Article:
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Huckleberries Online

Fri., Sept. 13, 2013, 8:35 a.m.

Experts Study Idaho Wildlife Species

This spotted frog was caught in a small lake north of Priest Lake on Wednesday, September 4 by ID Department of Fish and Game technician Andy Gygli . The frog is part of multi-species baseline initiative study in the Idaho Panhandle. SR photo essay by Kathy Plonka here.

Molly Wiebush knelt in a shady spot by a downed log, turning over rocks and shredding rotten wood as she searched for signs of gastropod life. Spending the summer chasing snails and slugs has given the Idaho Fish and Game technician an appreciation for how elusive the forest decomposers can be. Snails the size of sequins are difficult to spot. And with their camouflage coloring, slugs blend into the leaf litter on the forest floor. “It’s really like a treasure hunt,” said Wiebush, admiring the variegated markings on a hemphillia, or jumping slug, that she pulled from a piece of bark. New efforts to document wildlife in the Idaho Panhandle and northeastern Washington include the often-overlooked inhabitants of streams, ponds and decaying vegetation/Becky Kramer, SR. More here.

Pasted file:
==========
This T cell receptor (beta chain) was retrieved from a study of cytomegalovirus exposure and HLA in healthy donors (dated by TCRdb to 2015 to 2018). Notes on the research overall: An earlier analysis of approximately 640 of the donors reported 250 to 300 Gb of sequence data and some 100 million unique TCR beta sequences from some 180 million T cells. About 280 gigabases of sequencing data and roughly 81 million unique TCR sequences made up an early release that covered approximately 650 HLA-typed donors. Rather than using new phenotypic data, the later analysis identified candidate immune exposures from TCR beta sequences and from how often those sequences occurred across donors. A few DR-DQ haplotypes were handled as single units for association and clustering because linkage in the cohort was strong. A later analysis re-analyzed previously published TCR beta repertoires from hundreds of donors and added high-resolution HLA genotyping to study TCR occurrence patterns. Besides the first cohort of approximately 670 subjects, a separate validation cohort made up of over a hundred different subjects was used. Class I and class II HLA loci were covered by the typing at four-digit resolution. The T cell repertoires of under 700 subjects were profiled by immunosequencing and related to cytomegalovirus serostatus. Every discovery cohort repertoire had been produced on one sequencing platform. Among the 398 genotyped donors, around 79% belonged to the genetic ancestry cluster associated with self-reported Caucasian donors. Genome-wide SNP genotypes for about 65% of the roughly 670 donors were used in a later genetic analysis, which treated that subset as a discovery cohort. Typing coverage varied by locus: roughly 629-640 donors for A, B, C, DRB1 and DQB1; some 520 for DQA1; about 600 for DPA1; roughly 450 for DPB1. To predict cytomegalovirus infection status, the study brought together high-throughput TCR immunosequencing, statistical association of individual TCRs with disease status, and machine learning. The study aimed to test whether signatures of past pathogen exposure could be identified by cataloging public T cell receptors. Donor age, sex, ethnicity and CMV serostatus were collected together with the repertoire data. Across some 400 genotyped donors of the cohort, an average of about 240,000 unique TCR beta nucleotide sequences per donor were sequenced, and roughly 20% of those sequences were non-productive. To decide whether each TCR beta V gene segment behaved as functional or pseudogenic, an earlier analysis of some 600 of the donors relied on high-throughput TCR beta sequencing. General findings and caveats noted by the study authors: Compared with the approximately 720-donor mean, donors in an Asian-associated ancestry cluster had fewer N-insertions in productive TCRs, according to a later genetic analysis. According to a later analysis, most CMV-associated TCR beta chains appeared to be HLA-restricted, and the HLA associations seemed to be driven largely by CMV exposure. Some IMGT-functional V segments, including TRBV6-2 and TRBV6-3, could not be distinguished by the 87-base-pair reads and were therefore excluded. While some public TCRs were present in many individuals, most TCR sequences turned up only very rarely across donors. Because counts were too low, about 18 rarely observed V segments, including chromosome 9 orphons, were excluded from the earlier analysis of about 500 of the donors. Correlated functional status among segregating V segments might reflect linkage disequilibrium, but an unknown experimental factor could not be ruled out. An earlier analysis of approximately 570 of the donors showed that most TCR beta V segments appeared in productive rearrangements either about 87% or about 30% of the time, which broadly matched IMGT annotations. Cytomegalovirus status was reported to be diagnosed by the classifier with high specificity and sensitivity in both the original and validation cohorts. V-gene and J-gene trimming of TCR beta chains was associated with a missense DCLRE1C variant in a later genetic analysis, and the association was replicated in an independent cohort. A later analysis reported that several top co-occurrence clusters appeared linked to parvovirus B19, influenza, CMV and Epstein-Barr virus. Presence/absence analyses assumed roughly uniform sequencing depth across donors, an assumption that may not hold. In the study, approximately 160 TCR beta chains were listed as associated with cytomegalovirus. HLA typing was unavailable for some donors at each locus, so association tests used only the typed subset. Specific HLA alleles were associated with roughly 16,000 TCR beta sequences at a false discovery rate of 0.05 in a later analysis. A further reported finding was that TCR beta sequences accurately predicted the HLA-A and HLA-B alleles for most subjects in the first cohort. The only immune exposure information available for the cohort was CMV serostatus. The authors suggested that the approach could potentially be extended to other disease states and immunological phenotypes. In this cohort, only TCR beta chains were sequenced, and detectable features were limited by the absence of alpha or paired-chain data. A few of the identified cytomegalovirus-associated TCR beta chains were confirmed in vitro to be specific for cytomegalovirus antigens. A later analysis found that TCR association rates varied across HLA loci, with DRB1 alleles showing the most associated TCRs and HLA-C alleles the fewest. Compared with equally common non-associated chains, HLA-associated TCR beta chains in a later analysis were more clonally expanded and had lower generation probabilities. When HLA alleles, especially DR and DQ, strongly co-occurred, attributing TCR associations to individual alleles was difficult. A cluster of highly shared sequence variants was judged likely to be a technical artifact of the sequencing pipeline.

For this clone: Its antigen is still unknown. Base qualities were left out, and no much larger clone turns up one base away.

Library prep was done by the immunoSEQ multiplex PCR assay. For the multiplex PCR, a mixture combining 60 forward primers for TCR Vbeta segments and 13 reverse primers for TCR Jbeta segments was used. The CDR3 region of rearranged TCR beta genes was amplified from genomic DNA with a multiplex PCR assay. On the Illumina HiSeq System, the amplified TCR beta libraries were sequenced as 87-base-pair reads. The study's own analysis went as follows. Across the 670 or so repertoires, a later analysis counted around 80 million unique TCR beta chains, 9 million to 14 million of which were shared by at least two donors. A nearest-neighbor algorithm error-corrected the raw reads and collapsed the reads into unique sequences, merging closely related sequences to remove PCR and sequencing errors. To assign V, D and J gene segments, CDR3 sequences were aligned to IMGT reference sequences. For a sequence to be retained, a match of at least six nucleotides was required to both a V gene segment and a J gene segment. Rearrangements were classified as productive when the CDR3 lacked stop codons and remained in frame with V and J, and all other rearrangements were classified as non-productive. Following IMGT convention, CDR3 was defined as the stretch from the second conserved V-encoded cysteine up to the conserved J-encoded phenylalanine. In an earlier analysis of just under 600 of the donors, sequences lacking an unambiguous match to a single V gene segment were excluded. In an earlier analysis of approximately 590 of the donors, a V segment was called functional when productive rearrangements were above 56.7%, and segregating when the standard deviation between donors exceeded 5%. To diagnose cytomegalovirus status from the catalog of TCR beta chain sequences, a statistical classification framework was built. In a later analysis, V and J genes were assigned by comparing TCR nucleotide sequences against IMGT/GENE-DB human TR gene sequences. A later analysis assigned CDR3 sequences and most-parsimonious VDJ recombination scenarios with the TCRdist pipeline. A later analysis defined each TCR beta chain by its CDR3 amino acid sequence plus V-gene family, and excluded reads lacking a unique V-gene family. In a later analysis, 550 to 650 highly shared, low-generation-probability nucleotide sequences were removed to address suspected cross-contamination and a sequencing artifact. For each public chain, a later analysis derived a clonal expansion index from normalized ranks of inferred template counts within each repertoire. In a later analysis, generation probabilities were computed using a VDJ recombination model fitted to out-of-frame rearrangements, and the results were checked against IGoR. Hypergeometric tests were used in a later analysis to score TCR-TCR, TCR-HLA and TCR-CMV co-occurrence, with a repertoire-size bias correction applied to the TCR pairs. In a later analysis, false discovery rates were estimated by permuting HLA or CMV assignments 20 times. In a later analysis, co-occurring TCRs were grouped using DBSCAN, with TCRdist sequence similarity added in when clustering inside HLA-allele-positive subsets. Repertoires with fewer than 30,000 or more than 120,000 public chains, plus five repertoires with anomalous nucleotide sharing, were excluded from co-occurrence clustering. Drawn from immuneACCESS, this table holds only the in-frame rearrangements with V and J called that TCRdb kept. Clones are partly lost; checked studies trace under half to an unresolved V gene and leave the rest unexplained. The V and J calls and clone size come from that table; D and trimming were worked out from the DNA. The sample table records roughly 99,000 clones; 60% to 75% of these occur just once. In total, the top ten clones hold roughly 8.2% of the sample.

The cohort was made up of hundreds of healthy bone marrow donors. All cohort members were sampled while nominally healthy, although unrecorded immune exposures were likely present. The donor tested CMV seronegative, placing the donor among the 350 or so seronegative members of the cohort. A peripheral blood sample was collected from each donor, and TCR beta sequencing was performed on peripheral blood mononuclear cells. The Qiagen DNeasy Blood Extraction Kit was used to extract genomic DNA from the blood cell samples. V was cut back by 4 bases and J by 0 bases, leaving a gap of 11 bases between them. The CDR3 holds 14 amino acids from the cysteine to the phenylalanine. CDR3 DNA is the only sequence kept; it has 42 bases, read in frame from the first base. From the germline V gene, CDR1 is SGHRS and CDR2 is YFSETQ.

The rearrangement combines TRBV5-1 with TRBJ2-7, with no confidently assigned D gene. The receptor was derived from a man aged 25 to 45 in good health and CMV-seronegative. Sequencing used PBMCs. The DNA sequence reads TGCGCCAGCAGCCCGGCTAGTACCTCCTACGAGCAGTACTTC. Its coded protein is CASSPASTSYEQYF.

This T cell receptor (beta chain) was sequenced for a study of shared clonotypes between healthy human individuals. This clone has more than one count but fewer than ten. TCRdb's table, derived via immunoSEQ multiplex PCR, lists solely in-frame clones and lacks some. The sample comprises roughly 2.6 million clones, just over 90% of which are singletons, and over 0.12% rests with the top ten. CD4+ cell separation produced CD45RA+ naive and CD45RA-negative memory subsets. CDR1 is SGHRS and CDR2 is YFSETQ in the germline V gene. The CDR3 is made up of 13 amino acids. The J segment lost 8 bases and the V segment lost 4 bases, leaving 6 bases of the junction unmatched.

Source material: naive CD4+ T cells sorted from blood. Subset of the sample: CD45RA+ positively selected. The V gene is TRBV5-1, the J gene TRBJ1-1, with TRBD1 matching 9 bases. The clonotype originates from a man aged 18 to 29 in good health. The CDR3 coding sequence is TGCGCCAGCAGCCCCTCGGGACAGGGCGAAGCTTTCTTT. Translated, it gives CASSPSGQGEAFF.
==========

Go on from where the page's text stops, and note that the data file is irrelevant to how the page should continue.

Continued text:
Question: Does it make you queasy to handle frogs, toads, salamanders and/or slug?

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Betsy Z. Russell
Betsy Z. Russell joined The Spokesman-Review in 1991. She currently is a reporter in the Boise Bureau covering Idaho state government and politics, and other news from Idaho's state capital.

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